Arenado christens Jordan Montgomery’s Cardinals debut with his latest dose of defensive wizardry

St. Louis Cardinals third baseman Nolan Arenado celebrates after turning a double play during...
St. Louis Cardinals third baseman Nolan Arenado celebrates after turning a double play during the seventh inning in the second game of a baseball doubleheader against the Chicago Cubs Thursday, Aug. 4, 2022, in St. Louis. (AP Photo/Jeff Roberson)(Jeff Roberson | AP)
Published: Aug. 7, 2022 at 2:04 AM CDT
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ST. LOUIS, Mo. (KMOV) - If Cardinals fans ever felt the urge to take the greatness of Nolan Arenado for granted, what they saw on Saturday night ought to have snapped them out of the haze.

Facing his former team in the top of the fourth inning, Cardinals starter Jordan Montgomery was settling into his debut outing with St. Louis. After walking Josh Donaldson in a shaky first inning, Montgomery didn’t want to lose the Yankees’ third baseman to the free pass yet again. So with a 3-2 pitch headed home, Montgomery was willing to let Donaldson put the ball in play.

Donaldson did. Arenado did the rest.

With a sprawling dive toward his right, Arenado snared the Donaldson grounder. Then, with his mitt on the chalk of the third base line, he popped up and shifted his weight in a flash.

Since swiping extra bases from Donaldson wasn’t enough to satisfy the nine-time Gold Glover, Arenado planted on his right knee, positioning his body to serve up a flawless one-hopper across the diamond to Paul Goldschmidt for the out.

Welcome to the team, Jordan Montgomery.

“I’ve heard nothing but great things about him,” Montgomery said of Arenado. “I see him on ESPN all the time—it’s great to see him doing it for me.”

Arenado’s latest endeavor into leather-bound absurdity helped the Cardinals maintain their 1-0 lead wire-to-wire in Saturday’s win over New York.

Though his RBI hit in the first inning also provided the lone offensive support for Montgomery--who pitched five scoreless innings before leaving the game due to leg cramps--it was Arenado’s defensive effort in backing up his starter that truly got people talking.

The Cardinals’ human hot-corner highlight reel has poured hundreds of hours into honing his craft defensively. Before the Cardinals completed the trade for him with the Rockies ahead of the 2021 season, Arenado was known to have occasionally texted Adam Wainwright videos of himself working on defensive drills—in hopes that it would entice John Mozeliak to pull the trigger on a deal with Colorado.

These days, jaw-dropping plays like the one Arenado made Saturday are evidently just second nature to him.

“It’s just instinct,” Arenado said in front of his locker after Saturday’s game. “I do work on it, I used to work on it—I don’t do it as much anymore. I used to work on it a lot.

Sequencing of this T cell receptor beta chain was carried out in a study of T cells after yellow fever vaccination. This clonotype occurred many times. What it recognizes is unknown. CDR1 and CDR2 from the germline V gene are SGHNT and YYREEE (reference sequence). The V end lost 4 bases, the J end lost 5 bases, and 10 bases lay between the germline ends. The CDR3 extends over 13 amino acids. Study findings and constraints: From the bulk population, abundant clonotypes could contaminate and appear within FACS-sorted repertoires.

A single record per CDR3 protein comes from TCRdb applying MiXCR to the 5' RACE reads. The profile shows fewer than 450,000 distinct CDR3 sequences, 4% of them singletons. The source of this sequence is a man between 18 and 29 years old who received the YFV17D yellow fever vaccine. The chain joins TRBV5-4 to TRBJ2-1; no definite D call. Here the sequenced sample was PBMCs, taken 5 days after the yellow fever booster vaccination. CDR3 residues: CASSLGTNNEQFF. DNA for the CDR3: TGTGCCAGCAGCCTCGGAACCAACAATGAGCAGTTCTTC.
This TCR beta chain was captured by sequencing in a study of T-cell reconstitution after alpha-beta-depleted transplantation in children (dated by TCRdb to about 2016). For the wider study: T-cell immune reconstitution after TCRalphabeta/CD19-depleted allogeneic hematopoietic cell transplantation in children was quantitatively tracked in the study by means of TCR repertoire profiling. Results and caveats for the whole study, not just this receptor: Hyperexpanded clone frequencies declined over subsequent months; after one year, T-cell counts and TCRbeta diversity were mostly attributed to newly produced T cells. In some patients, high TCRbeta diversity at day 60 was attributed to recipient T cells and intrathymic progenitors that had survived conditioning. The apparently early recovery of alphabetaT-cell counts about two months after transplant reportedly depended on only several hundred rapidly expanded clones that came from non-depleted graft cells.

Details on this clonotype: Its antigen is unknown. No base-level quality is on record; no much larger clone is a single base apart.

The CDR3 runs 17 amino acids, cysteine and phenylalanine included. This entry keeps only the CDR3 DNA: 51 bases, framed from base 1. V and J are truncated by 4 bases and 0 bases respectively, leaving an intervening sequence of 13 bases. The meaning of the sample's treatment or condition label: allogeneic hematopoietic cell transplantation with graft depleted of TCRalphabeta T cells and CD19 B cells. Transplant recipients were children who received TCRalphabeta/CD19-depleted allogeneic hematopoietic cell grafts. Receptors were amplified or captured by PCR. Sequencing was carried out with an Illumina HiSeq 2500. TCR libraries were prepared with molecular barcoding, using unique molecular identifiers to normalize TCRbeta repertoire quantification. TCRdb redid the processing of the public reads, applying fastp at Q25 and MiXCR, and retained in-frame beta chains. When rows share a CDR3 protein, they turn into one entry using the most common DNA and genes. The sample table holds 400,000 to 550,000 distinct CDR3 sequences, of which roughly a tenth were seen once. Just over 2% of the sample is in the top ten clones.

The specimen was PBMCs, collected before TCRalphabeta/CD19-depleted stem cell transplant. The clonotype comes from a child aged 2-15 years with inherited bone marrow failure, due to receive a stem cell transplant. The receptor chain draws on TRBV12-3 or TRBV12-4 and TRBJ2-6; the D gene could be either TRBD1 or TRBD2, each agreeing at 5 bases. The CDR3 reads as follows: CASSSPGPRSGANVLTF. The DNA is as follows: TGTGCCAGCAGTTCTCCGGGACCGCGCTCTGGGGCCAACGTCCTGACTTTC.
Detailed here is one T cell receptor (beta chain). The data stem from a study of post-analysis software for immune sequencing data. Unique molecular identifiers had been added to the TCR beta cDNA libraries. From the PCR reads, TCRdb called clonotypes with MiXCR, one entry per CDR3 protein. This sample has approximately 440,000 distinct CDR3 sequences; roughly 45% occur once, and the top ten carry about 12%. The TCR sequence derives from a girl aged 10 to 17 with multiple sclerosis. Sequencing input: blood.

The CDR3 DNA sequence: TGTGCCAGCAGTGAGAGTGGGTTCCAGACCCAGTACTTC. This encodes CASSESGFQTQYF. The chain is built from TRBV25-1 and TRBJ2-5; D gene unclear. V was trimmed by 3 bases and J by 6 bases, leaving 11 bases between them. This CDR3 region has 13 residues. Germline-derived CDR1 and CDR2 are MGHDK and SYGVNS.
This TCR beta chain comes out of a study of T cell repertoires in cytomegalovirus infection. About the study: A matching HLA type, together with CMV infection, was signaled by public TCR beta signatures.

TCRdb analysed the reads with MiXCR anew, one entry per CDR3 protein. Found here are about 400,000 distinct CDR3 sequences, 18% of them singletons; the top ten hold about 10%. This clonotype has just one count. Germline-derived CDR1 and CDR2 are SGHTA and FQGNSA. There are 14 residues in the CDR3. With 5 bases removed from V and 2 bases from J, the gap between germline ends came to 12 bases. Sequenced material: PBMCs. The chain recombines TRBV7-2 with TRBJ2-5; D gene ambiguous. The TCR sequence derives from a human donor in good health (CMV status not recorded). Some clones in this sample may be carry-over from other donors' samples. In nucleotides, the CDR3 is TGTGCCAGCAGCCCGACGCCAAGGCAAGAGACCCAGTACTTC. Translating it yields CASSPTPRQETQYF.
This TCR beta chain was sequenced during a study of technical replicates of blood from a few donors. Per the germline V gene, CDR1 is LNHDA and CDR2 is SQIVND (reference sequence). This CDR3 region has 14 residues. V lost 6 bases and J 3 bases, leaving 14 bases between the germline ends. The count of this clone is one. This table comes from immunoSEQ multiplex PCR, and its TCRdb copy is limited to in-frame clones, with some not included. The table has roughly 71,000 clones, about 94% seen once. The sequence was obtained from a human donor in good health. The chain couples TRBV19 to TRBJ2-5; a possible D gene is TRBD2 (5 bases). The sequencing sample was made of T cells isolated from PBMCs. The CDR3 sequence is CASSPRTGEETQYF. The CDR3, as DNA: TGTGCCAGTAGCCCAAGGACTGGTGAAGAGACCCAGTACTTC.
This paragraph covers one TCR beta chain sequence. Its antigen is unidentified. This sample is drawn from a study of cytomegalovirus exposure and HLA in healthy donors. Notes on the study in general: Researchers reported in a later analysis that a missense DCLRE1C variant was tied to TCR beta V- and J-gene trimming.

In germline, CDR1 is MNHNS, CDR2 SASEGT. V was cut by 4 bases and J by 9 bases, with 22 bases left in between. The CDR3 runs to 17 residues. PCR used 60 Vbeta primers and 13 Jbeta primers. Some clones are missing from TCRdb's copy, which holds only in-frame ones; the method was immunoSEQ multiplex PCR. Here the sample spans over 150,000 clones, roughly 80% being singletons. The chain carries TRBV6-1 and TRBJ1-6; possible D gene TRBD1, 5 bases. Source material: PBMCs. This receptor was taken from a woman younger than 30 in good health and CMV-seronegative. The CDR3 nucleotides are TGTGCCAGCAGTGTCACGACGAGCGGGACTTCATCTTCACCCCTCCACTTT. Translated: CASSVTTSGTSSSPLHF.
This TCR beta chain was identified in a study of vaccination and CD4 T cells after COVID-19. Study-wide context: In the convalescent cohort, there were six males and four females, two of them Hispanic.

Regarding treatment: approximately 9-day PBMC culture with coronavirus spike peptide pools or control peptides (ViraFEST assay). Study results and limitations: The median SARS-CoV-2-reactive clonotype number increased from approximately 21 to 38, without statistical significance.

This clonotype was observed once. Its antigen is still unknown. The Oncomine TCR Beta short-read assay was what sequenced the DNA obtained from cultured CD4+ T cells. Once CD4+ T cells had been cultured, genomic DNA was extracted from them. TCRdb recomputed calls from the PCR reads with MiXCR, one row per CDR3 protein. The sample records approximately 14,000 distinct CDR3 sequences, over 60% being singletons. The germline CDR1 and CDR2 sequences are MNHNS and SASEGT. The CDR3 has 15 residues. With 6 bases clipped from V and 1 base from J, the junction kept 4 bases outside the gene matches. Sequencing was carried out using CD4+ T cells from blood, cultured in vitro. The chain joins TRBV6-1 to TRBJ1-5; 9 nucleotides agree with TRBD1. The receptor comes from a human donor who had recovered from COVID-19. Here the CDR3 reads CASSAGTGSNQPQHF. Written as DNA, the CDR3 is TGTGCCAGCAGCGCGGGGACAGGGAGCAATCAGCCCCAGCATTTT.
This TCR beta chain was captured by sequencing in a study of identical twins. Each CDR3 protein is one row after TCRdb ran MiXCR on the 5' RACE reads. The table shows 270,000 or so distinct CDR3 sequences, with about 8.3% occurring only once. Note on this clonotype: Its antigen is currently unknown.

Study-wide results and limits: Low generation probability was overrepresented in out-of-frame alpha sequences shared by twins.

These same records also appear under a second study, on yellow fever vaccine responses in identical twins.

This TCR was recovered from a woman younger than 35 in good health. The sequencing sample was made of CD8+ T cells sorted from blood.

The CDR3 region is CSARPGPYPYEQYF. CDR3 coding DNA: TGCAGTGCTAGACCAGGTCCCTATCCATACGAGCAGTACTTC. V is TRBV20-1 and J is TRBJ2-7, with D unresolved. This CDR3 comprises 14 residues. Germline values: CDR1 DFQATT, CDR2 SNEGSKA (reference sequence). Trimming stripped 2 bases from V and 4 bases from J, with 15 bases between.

“But yeah, I feel very comfortable making a play like that.”

Oh, we could tell.

“Nolan, from his knees,” Cardinals manager Oliver Marmol marveled in discussing his Platinum Glove third baseman whose defense often makes him look like a superhero to his pitching staff. “First off, catching it—and then to be able to accurately throw it across the diamond on time was a heckuva play.”

Really, it’s Arenado’s brand of a defensive comfort zone that extends throughout the entire infield defense for the Cardinals. Arenado and Paul Goldschmidt anchor the group at the corners with 13 combined Gold Gloves between them. Behind the dish, Yadier Molina boasts nine of his own. Tommy Edman earned one last season. Paul DeJong is a past finalist. Rookie Nolan Gorman has been a pleasant surprise with the leather.

Not a bad situation to walk into for a veteran sinkerballer like Montgomery.

“It definitely gives me the confidence to throw it,” he said regarding the way the quality of the St. Louis defense coincides so perfectly with his sinker. “Hit it to somebody and they’ll make a great play.”

Montgomery’s sinker is his best pitch, and he seems to know it. According to Brooks Baseball, Montgomery has thrown the sinker on 36% of his total pitches against right-handed batters this season. Against lefties, that rate rises to a whopping 59%.

The sinker has been Montgomery’s bread-and-butter—and after adding the sterling Cardinals defense behind him, why should that approach be any different moving forward?

“Pitching to contact and letting guys play,” Montgomery said of his ground ball mindset on the mound. “Gave up two ground ball hits. If I give up two singles, I’m happy about it.

“You put them on the ground and most of the time, good things happen.”

When you’re putting them on the ground in the vicinity of Nolan Arenado, that’s as safe a bet as any.